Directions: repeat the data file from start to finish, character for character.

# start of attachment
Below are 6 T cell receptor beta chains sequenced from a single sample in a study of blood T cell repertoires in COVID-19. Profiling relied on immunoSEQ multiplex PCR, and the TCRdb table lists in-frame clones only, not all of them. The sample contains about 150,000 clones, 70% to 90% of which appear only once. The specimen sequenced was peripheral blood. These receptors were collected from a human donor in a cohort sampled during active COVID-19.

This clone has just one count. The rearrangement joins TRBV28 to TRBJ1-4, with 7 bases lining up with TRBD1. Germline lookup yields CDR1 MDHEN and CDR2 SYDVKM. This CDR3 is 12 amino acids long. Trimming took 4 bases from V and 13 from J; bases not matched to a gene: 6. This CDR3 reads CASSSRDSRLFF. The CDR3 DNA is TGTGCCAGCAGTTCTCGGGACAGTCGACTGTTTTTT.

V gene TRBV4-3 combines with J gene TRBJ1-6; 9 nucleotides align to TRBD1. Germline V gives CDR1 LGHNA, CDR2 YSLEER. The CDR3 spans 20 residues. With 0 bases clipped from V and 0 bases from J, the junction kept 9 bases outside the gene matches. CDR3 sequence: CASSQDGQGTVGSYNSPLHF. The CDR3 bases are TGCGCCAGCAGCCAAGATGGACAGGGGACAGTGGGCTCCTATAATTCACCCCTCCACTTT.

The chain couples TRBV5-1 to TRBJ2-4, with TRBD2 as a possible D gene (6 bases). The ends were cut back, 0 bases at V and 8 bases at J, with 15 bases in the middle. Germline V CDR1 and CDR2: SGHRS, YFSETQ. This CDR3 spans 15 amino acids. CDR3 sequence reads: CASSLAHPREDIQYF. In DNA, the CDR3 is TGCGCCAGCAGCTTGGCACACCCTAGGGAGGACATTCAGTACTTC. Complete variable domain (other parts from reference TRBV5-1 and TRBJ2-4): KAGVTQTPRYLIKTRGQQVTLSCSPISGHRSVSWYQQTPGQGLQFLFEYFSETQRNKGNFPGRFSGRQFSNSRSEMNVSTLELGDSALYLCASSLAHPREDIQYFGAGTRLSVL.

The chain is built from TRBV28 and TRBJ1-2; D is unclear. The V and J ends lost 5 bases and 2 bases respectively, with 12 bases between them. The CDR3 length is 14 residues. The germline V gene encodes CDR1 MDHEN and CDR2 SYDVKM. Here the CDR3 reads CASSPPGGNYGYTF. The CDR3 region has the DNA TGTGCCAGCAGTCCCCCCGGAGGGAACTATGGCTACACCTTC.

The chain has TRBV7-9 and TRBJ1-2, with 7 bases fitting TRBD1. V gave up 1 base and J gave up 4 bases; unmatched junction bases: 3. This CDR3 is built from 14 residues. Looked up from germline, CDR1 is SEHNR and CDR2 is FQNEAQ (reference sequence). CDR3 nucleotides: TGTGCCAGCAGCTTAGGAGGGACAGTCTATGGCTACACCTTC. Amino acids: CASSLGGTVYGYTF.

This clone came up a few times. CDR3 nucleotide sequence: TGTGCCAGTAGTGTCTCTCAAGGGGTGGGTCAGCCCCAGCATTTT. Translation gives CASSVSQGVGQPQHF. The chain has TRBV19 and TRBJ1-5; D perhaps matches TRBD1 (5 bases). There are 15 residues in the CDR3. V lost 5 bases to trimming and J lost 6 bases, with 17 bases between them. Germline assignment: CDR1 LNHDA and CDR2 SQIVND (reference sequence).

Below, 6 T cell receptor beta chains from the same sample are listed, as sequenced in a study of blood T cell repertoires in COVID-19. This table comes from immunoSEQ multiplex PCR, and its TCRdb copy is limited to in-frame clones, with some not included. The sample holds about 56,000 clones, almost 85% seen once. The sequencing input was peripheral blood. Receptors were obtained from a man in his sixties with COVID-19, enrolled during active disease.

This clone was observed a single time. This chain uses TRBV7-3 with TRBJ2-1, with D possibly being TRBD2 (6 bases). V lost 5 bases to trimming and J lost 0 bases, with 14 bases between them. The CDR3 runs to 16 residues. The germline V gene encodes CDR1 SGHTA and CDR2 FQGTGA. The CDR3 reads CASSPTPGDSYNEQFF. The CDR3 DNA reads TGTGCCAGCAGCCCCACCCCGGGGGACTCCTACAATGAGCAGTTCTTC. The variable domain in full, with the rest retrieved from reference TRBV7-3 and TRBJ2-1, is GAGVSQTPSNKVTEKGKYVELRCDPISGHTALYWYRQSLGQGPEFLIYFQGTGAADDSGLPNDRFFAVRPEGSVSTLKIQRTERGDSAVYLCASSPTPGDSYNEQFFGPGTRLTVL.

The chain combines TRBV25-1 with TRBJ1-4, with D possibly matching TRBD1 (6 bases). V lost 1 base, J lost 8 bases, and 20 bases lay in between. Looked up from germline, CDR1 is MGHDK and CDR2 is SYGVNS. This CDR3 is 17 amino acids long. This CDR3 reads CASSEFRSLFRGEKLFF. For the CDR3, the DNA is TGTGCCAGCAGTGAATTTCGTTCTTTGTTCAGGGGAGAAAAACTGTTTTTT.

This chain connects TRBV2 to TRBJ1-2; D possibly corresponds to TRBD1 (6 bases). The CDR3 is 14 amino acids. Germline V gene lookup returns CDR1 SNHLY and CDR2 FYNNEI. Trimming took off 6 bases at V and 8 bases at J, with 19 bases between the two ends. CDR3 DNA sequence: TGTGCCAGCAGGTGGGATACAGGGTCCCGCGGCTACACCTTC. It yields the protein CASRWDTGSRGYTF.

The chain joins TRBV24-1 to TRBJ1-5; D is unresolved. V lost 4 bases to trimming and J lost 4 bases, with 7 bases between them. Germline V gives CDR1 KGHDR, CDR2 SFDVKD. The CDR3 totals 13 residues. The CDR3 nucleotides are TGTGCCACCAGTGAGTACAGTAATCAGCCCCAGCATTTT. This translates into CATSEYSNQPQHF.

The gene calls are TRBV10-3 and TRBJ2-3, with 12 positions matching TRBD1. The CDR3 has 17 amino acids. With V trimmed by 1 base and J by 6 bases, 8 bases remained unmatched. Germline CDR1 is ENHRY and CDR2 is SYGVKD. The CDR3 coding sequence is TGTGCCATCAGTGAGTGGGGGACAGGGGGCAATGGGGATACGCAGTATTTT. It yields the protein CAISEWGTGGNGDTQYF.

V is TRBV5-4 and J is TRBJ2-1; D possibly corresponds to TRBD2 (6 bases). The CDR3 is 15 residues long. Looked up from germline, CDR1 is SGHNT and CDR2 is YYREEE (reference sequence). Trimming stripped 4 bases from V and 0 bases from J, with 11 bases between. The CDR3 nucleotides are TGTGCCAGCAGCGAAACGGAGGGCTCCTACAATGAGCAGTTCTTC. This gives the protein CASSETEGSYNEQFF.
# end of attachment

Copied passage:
Below are 6 T cell receptor beta chains sequenced from a single sample in a study of blood T cell repertoires in COVID-19. Profiling relied on immunoSEQ multiplex PCR, and the TCRdb table lists in-frame clones only, not all of them. The sample contains about 150,000 clones, 70% to 90% of which appear only once. The specimen sequenced was peripheral blood. These receptors were collected from a human donor in a cohort sampled during active COVID-19.

This clone has just one count. The rearrangement joins TRBV28 to TRBJ1-4, with 7 bases lining up with TRBD1. Germline lookup yields CDR1 MDHEN and CDR2 SYDVKM. This CDR3 is 12 amino acids long. Trimming took 4 bases from V and 13 from J; bases not matched to a gene: 6. This CDR3 reads CASSSRDSRLFF. The CDR3 DNA is TGTGCCAGCAGTTCTCGGGACAGTCGACTGTTTTTT.

V gene TRBV4-3 combines with J gene TRBJ1-6; 9 nucleotides align to TRBD1. Germline V gives CDR1 LGHNA, CDR2 YSLEER. The CDR3 spans 20 residues. With 0 bases clipped from V and 0 bases from J, the junction kept 9 bases outside the gene matches. CDR3 sequence: CASSQDGQGTVGSYNSPLHF. The CDR3 bases are TGCGCCAGCAGCCAAGATGGACAGGGGACAGTGGGCTCCTATAATTCACCCCTCCACTTT.

The chain couples TRBV5-1 to TRBJ2-4, with TRBD2 as a possible D gene (6 bases). The ends were cut back, 0 bases at V and 8 bases at J, with 15 bases in the middle. Germline V CDR1 and CDR2: SGHRS, YFSETQ. This CDR3 spans 15 amino acids. CDR3 sequence reads: CASSLAHPREDIQYF. In DNA, the CDR3 is TGCGCCAGCAGCTTGGCACACCCTAGGGAGGACATTCAGTACTTC. Complete variable domain (other parts from reference TRBV5-1 and TRBJ2-4): KAGVTQTPRYLIKTRGQQVTLSCSPISGHRSVSWYQQTPGQGLQFLFEYFSETQRNKGNFPGRFSGRQFSNSRSEMNVSTLELGDSALYLCASSLAHPREDIQYFGAGTRLSVL.

The chain is built from TRBV28 and TRBJ1-2; D is unclear. The V and J ends lost 5 bases and 2 bases respectively, with 12 bases between them. The CDR3 length is 14 residues. The germline V gene encodes CDR1 MDHEN and CDR2 SYDVKM. Here the CDR3 reads CASSPPGGNYGYTF. The CDR3 region has the DNA TGTGCCAGCAGTCCCCCCGGAGGGAACTATGGCTACACCTTC.

The chain has TRBV7-9 and TRBJ1-2, with 7 bases fitting TRBD1. V gave up 1 base and J gave up 4 bases; unmatched junction bases: 3. This CDR3 is built from 14 residues. Looked up from germline, CDR1 is SEHNR and CDR2 is FQNEAQ (reference sequence). CDR3 nucleotides: TGTGCCAGCAGCTTAGGAGGGACAGTCTATGGCTACACCTTC. Amino acids: CASSLGGTVYGYTF.

This clone came up a few times. CDR3 nucleotide sequence: TGTGCCAGTAGTGTCTCTCAAGGGGTGGGTCAGCCCCAGCATTTT. Translation gives CASSVSQGVGQPQHF. The chain has TRBV19 and TRBJ1-5; D perhaps matches TRBD1 (5 bases). There are 15 residues in the CDR3. V lost 5 bases to trimming and J lost 6 bases, with 17 bases between them. Germline assignment: CDR1 LNHDA and CDR2 SQIVND (reference sequence).

Below, 6 T cell receptor beta chains from the same sample are listed, as sequenced in a study of blood T cell repertoires in COVID-19. This table comes from immunoSEQ multiplex PCR, and its TCRdb copy is limited to in-frame clones, with some not included. The sample holds about 56,000 clones, almost 85% seen once. The sequencing input was peripheral blood. Receptors were obtained from a man in his sixties with COVID-19, enrolled during active disease.

This clone was observed a single time. This chain uses TRBV7-3 with TRBJ2-1, with D possibly being TRBD2 (6 bases). V lost 5 bases to trimming and J lost 0 bases, with 14 bases between them. The CDR3 runs to 16 residues. The germline V gene encodes CDR1 SGHTA and CDR2 FQGTGA. The CDR3 reads CASSPTPGDSYNEQFF. The CDR3 DNA reads TGTGCCAGCAGCCCCACCCCGGGGGACTCCTACAATGAGCAGTTCTTC. The variable domain in full, with the rest retrieved from reference TRBV7-3 and TRBJ2-1, is GAGVSQTPSNKVTEKGKYVELRCDPISGHTALYWYRQSLGQGPEFLIYFQGTGAADDSGLPNDRFFAVRPEGSVSTLKIQRTERGDSAVYLCASSPTPGDSYNEQFFGPGTRLTVL.

The chain combines TRBV25-1 with TRBJ1-4, with D possibly matching TRBD1 (6 bases). V lost 1 base, J lost 8 bases, and 20 bases lay in between. Looked up from germline, CDR1 is MGHDK and CDR2 is SYGVNS. This CDR3 is 17 amino acids long. This CDR3 reads CASSEFRSLFRGEKLFF. For the CDR3, the DNA is TGTGCCAGCAGTGAATTTCGTTCTTTGTTCAGGGGAGAAAAACTGTTTTTT.

This chain connects TRBV2 to TRBJ1-2; D possibly corresponds to TRBD1 (6 bases). The CDR3 is 14 amino acids. Germline V gene lookup returns CDR1 SNHLY and CDR2 FYNNEI. Trimming took off 6 bases at V and 8 bases at J, with 19 bases between the two ends. CDR3 DNA sequence: TGTGCCAGCAGGTGGGATACAGGGTCCCGCGGCTACACCTTC. It yields the protein CASRWDTGSRGYTF.

The chain joins TRBV24-1 to TRBJ1-5; D is unresolved. V lost 4 bases to trimming and J lost 4 bases, with 7 bases between them. Germline V gives CDR1 KGHDR, CDR2 SFDVKD. The CDR3 totals 13 residues. The CDR3 nucleotides are TGTGCCACCAGTGAGTACAGTAATCAGCCCCAGCATTTT. This translates into CATSEYSNQPQHF.

The gene calls are TRBV10-3 and TRBJ2-3, with 12 positions matching TRBD1. The CDR3 has 17 amino acids. With V trimmed by 1 base and J by 6 bases, 8 bases remained unmatched. Germline CDR1 is ENHRY and CDR2 is SYGVKD. The CDR3 coding sequence is TGTGCCATCAGTGAGTGGGGGACAGGGGGCAATGGGGATACGCAGTATTTT. It yields the protein CAISEWGTGGNGDTQYF.

V is TRBV5-4 and J is TRBJ2-1; D possibly corresponds to TRBD2 (6 bases). The CDR3 is 15 residues long. Looked up from germline, CDR1 is SGHNT and CDR2 is YYREEE (reference sequence). Trimming stripped 4 bases from V and 0 bases from J, with 11 bases between. The CDR3 nucleotides are TGTGCCAGCAGCGAAACGGAGGGCTCCTACAATGAGCAGTTCTTC. This gives the protein CASSETEGSYNEQFF.